I picked up a pamphlet on “Managing Graffiti in Moreland” by Moreland City Council when I was at the council offices paying Dignity’s cat registration. The pamphlet is a strange little publication with a lot of very vague statements about: “What is graffiti and why is it a crime” and “Who does it and why?” There is information on reporting graffiti, graffiti prevention and removal.
“It (graffiti) can include tags, stencils, pieces and even colourful murals, which have been done without the permission of the person who owns the wall and without Council’s prior permission.” This implies that you need Council permission to paint your own wall and if so who do you contact? There is no information in pamphlet. It is odd considering that the Council is also recommending, in “tips to prevent graffiti” to “consider painting a mural on a targeted wall.” But this is the kind of incoherent nonsense that I’ve come to expect when government’s write about graffiti. However this was not the worst part of the pamphlet.
“Tips to prevent graffiti” includes: “Avoid providing blank or bare walls by planting creepers or vines”. Of course planting creepers or vines are only useful in preventing graffiti as creepers and vines can cause substantial damage to brick walls with old mortar but they will prevent graffiti. The pamphlet promotes other solutions that are potentially worse than the problem: for example, anti-graffiti coatings can be toxic. Fortunately, Moreland Council has an extensive disclaimer that “expressly disclaim any liability, for any loss or damage, whether direct or consequential suffered by any person as a result of or arising from reliance on any information contained in the publication.” Basically, Moreland Council is saying that they are just saying some stuff because they have to say something about graffiti because it is politically popular to say things about it.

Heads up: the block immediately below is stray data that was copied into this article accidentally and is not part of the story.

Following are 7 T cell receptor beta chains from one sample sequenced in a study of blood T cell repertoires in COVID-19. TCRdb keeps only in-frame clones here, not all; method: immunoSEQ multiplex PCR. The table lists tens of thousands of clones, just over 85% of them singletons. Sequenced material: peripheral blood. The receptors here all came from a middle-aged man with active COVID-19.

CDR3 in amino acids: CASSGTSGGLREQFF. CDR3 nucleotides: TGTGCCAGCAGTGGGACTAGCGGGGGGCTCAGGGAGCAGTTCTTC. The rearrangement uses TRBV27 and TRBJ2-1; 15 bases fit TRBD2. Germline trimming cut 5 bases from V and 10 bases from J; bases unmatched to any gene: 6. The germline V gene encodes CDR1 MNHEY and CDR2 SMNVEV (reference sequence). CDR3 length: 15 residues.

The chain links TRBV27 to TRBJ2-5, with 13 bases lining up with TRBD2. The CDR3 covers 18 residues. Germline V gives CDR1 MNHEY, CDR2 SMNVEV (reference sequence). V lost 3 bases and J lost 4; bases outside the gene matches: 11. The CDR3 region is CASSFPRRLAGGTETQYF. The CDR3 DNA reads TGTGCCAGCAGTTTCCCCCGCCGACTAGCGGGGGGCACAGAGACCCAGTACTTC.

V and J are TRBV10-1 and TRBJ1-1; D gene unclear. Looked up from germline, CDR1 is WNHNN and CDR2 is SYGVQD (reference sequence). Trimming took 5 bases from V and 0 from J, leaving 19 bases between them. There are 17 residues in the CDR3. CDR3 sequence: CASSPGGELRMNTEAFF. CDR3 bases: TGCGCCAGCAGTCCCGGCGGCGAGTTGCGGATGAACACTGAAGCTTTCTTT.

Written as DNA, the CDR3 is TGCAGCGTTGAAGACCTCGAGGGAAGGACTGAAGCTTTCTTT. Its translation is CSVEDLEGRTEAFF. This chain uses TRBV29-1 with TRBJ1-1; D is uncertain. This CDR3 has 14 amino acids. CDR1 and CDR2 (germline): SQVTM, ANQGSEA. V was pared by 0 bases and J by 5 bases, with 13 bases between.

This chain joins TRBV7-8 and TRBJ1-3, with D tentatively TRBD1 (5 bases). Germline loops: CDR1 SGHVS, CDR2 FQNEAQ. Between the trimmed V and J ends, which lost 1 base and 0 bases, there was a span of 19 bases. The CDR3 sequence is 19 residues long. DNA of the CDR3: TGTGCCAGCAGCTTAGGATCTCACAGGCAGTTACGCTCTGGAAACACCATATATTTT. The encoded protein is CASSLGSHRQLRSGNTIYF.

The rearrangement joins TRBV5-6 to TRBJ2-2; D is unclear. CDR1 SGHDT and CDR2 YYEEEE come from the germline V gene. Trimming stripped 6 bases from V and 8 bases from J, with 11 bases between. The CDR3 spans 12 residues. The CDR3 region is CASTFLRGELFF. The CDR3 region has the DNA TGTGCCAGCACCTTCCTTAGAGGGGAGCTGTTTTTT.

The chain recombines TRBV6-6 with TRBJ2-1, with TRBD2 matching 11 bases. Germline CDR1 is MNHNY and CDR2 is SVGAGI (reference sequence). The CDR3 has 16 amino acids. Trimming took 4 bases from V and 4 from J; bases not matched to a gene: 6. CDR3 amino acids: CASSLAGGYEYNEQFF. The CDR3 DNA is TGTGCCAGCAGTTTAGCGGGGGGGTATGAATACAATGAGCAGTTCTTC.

There were no council pamphlets available on managing feral pigeons, managing illegal rubbish dumping or managing rats. These are all more serious problems than graffiti that are the responsibility of local councils; graffiti won’t damage your health. Local councils need base their responses to perceived problems on evidence rather than popularism. It is very popular to write about graffiti, whatever opinion you might have about it, and the story can be illustrated with an exciting image. <insert image here>
Illegal graffiti in Coburg - don't worry it's only paint...
Are chalk drawings illegal under local laws? Moreland Council city infrastructure director, Nerina Di Lorenzo said that chalk drawings were illegal under Moreland Council laws. (Tessa Hoffman, “A message for all” Moreland Leader 27/9/10 p.1) I have tried but have been unable to get a comment from Nerina Di Lorenzo but it does appear that Moreland Council has made it illegal for a child to draw a hopscotch pattern on a Coburg sidewalk.
The Moreland Council is highly unlikely to prosecute a child drawing in chalk on the sidewalk. The legal threats were the council’s response to the political demands of the chalk marks as that were part of the campaign for a high school in Coburg. Letters to the Moreland Leader the following week were all in favour of the chalkboard hoarding. The campaign for high school in Coburg doesn’t care they have also been using a sticker campaign to get their message out.